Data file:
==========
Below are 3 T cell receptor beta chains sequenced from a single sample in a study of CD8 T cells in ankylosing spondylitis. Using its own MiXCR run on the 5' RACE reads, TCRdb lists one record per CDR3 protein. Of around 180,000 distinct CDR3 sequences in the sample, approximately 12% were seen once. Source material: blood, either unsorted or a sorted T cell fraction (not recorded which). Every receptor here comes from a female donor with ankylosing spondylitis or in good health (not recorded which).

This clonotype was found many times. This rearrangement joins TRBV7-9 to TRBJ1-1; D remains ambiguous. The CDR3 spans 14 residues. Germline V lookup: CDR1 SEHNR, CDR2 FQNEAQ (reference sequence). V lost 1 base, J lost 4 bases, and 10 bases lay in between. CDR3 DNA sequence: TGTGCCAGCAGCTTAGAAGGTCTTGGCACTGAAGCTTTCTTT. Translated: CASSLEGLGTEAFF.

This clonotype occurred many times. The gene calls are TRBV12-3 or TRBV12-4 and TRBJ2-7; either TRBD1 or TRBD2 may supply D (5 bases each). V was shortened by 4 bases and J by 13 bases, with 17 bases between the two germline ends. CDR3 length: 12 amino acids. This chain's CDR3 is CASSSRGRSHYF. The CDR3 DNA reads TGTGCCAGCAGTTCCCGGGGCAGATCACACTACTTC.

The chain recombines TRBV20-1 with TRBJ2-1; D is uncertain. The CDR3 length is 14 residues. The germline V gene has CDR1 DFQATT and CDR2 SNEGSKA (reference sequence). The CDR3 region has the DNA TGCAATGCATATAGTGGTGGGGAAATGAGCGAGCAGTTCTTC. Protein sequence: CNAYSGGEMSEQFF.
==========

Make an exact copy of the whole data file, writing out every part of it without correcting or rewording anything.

Below are 3 T cell receptor beta chains sequenced from a single sample in a study of CD8 T cells in ankylosing spondylitis. Using its own MiXCR run on the 5' RACE reads, TCRdb lists one record per CDR3 protein. Of around 180,000 distinct CDR3 sequences in the sample, approximately 12% were seen once. Source material: blood, either unsorted or a sorted T cell fraction (not recorded which). Every receptor here comes from a female donor with ankylosing spondylitis or in good health (not recorded which).

This clonotype was found many times. This rearrangement joins TRBV7-9 to TRBJ1-1; D remains ambiguous. The CDR3 spans 14 residues. Germline V lookup: CDR1 SEHNR, CDR2 FQNEAQ (reference sequence). V lost 1 base, J lost 4 bases, and 10 bases lay in between. CDR3 DNA sequence: TGTGCCAGCAGCTTAGAAGGTCTTGGCACTGAAGCTTTCTTT. Translated: CASSLEGLGTEAFF.

This clonotype occurred many times. The gene calls are TRBV12-3 or TRBV12-4 and TRBJ2-7; either TRBD1 or TRBD2 may supply D (5 bases each). V was shortened by 4 bases and J by 13 bases, with 17 bases between the two germline ends. CDR3 length: 12 amino acids. This chain's CDR3 is CASSSRGRSHYF. The CDR3 DNA reads TGTGCCAGCAGTTCCCGGGGCAGATCACACTACTTC.

The chain recombines TRBV20-1 with TRBJ2-1; D is uncertain. The CDR3 length is 14 residues. The germline V gene has CDR1 DFQATT and CDR2 SNEGSKA (reference sequence). The CDR3 region has the DNA TGCAATGCATATAGTGGTGGGGAAATGAGCGAGCAGTTCTTC. Protein sequence: CNAYSGGEMSEQFF.